Jesus called them together and said,‘You know that the rulers of the Gentiles lord it over them, and their high officials exercise authority over them. Not so with you. Instead, whoever wants to become great among you must be your servant, and whoever wants to be first must be your slave – just as the Son of Man did not come to be served, but to serve, and to give his life as a ransom for many.’

3 – Personal acclaim requires self-preservation, greatness demands risk

Truly great leaders will try new things and be prepared to fail. There is a hint of insanity to this. It goes against mainstream culture to try things that are not yet tested, proven, and accepted as fact. And why? Often because leaders view failure as the antithesis of greatness and with risk comes the possibility of failure. As a result RISK has become a four letter word (check out my previous post on RISK avoidance and its effect on creativity for more on this).

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Yet those that have done truly great things have been prepared to take risks, be they small or large risks, there is an acceptance that it will require attempting the untried and believing there will be a positive impact for the greater good. They’ll risk failure, they’ll risk reputation, they’ll even risk their freedom. But they do it with the greater good in mind. They know that there is an alternative reality to attain and they put it all on the line in the hope that it will come to be.

Perhaps greatness does afford certain privileges but it can certainly be argued that the truly great were not enamoured by such things. I resonate with the words of William Arthur Ward to describe the key attributes of greatness:

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I am convinced that more leaders must prioritise these attributes. Goodness, humility, service and character are evident in ones everyday small decisions. One must choose these virtues over immediate pleasures and more convenient options. To live this way requires faithfulness to the cause and a decisive intentionality.

“We can indeed choose to live this way today, but whether or not we choose these attributes will surely determine whether greatness chooses us.”

Over to you. How have you seen greatness in others? What do you think it takes to be truly great? Feel free to comment below… I’m keen to know you thoughts.

BK

my favourite four-letter word…

When was the last time you did something different? I mean truly different? I’m not talking about a tweak on the status quo or a slight adjustment on a pre-existing thing, I mean a brand new idea that you dreamed up and then committed time to implement it.

I often ask leaders and teams that exact question, and you might be surprised to know that most of the time the answer to that question is ‘never’. Even more interesting is that many don’t actually see this as a problem. I hear leaders regularly tout the words of Solomon ‘there is nothing new under the sun…’ as if to find some kind of comfort or solace in the realisation they are void of the responsibility to dream the impossible and initiate a unique and alternative response to the myriad of issues people face today. It would appear that our culture’s ‘cookie cutter’ approach to living has informed the way we do ministry, that we have forgotten the place of innovation and creativity in our work. Personally I find this really disconcerting.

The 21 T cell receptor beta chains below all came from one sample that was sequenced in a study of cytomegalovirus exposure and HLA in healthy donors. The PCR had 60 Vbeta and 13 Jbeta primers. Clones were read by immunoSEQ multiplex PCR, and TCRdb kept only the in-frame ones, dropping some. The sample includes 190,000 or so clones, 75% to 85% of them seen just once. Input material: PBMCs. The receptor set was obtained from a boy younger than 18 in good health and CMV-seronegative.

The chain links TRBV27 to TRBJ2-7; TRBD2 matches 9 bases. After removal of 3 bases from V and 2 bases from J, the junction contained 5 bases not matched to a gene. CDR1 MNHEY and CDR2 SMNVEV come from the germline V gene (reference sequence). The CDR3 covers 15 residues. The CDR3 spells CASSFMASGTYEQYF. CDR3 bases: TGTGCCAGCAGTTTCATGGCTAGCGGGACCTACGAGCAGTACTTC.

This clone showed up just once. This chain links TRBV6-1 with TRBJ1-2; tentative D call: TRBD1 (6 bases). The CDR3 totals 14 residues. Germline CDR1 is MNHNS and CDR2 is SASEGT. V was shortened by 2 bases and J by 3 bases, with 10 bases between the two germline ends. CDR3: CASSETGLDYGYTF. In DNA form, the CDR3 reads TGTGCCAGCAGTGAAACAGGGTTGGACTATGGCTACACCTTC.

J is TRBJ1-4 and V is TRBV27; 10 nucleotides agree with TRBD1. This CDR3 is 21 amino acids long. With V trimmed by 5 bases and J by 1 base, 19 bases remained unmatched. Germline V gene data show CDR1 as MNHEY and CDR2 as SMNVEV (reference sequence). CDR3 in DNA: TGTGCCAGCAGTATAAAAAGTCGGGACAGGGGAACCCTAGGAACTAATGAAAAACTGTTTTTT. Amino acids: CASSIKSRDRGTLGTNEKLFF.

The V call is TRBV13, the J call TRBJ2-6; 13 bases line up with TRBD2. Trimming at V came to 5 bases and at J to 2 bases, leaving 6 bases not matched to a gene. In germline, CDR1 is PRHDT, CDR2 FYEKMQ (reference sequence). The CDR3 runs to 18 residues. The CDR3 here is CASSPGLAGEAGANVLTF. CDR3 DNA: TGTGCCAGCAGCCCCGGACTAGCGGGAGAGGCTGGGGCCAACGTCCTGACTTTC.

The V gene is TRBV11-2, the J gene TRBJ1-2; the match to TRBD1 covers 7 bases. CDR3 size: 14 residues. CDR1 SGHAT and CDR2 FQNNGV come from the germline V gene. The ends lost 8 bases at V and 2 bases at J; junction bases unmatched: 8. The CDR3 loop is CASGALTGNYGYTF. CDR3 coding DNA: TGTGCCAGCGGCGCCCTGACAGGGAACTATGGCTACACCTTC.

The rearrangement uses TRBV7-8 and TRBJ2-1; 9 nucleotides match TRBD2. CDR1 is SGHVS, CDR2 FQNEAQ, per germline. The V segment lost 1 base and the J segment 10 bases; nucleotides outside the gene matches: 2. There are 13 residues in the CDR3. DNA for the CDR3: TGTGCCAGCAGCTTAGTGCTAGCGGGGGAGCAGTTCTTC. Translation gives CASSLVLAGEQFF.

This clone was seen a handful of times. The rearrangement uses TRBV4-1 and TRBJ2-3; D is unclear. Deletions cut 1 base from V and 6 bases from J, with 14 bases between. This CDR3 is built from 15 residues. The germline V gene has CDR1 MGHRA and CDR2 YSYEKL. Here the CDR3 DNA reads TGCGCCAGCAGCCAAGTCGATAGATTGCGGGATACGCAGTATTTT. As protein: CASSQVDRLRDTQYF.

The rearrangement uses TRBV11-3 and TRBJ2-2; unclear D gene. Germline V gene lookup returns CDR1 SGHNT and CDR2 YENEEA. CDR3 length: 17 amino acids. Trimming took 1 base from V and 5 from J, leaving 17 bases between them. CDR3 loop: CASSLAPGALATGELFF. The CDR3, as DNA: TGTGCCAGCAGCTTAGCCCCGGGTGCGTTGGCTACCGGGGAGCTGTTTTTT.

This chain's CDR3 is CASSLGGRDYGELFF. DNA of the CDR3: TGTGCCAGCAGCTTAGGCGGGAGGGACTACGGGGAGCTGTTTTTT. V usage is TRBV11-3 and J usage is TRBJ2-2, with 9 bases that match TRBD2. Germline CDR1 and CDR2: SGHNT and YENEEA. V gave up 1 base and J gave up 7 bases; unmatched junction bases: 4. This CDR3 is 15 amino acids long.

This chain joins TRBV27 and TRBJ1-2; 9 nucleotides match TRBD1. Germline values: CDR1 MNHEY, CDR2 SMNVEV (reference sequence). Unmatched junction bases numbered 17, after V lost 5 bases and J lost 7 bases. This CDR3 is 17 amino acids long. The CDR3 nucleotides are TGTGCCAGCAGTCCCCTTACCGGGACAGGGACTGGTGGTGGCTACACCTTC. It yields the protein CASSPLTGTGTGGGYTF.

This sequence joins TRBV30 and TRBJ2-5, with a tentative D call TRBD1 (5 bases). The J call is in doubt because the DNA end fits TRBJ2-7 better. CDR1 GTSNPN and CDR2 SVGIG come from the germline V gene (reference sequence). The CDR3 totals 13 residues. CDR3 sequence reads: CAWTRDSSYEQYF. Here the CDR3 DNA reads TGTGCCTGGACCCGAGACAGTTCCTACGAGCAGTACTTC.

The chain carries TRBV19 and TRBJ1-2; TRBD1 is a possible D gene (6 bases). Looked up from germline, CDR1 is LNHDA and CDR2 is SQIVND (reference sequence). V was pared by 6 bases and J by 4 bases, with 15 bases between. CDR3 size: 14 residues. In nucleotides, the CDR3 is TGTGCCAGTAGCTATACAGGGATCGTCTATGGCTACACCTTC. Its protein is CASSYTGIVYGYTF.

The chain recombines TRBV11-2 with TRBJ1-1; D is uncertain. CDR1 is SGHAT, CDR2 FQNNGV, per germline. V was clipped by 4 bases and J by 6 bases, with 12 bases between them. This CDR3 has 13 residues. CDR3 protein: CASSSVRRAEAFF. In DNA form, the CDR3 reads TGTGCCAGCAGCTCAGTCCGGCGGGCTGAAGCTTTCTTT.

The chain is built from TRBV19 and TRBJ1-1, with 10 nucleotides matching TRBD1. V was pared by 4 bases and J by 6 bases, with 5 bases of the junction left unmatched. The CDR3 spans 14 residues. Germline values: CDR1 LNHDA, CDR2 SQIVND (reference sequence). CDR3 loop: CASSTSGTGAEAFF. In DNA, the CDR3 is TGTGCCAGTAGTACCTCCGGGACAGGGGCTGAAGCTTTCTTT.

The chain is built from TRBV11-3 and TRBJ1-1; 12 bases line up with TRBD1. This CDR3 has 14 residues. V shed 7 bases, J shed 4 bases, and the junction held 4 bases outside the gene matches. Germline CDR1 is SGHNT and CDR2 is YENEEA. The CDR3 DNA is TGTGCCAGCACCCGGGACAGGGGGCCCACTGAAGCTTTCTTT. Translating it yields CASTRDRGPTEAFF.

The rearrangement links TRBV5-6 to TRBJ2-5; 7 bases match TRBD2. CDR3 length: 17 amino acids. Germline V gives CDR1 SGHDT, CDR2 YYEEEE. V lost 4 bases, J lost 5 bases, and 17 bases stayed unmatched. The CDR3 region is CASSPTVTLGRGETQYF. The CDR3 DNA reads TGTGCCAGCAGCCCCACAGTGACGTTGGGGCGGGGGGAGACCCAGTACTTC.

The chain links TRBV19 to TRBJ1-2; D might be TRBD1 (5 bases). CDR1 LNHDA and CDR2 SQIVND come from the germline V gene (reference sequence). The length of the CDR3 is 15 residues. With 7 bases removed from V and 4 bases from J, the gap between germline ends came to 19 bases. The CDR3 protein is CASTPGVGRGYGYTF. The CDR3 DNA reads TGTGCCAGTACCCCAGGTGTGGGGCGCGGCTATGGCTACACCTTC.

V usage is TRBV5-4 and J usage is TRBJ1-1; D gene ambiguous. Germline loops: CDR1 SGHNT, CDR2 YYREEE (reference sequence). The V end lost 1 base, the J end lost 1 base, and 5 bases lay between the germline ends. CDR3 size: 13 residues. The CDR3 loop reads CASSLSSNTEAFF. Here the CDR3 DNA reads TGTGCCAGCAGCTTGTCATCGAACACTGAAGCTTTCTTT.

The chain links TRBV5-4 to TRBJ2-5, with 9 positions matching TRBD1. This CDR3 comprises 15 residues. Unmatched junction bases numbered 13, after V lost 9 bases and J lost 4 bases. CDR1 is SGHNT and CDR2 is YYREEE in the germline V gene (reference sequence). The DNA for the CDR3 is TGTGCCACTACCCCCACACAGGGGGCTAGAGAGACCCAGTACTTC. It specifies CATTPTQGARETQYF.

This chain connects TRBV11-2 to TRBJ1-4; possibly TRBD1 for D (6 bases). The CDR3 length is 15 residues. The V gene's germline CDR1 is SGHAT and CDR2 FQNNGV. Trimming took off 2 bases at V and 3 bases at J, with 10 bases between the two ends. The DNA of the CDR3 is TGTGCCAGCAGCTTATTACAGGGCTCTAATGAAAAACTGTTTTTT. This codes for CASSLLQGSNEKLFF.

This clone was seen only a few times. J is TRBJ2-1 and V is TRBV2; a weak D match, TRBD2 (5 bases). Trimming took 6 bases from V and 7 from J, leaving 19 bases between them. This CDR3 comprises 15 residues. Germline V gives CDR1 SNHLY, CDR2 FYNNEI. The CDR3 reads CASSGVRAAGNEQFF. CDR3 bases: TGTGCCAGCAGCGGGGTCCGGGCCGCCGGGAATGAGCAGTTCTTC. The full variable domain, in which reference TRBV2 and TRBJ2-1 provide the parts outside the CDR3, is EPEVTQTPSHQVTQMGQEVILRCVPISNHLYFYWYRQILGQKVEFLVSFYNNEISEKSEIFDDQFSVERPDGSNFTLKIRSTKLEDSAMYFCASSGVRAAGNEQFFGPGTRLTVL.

It leaves me pondering ‘what happened?’ When I consider the early church and the creativity and innovation they had to employ (for the sake of the gospel and the survival of the church), I can only wonder why we are so reticent to do the same. As I read through the gospels and the Acts of the Apostles I am constantly confronted with the incredible risks people were prepared to take in response to the Creator, His work through Jesus and those who would be brave enough to follow. There are countless stories in scripture of people pursuing the impossible, displaying incredible innovation and creativity for their time, and seeing extraordinary outcomes as a result. So again I ask… what has happened?

It would seem that our image conscious age has impacted our ability to innovate and take creative risks. For many people in today’s context and culture, RISK has simply become another four-letter word! The worth of an idea is measured by the maxim ‘will it work?’. An important question, granted. However such a question does not allow for the possibility that the dreams and desires that well up within us (on the rare occasion we allow them to) could actually have something more to offer than that which simply ‘works’. Unfortunately,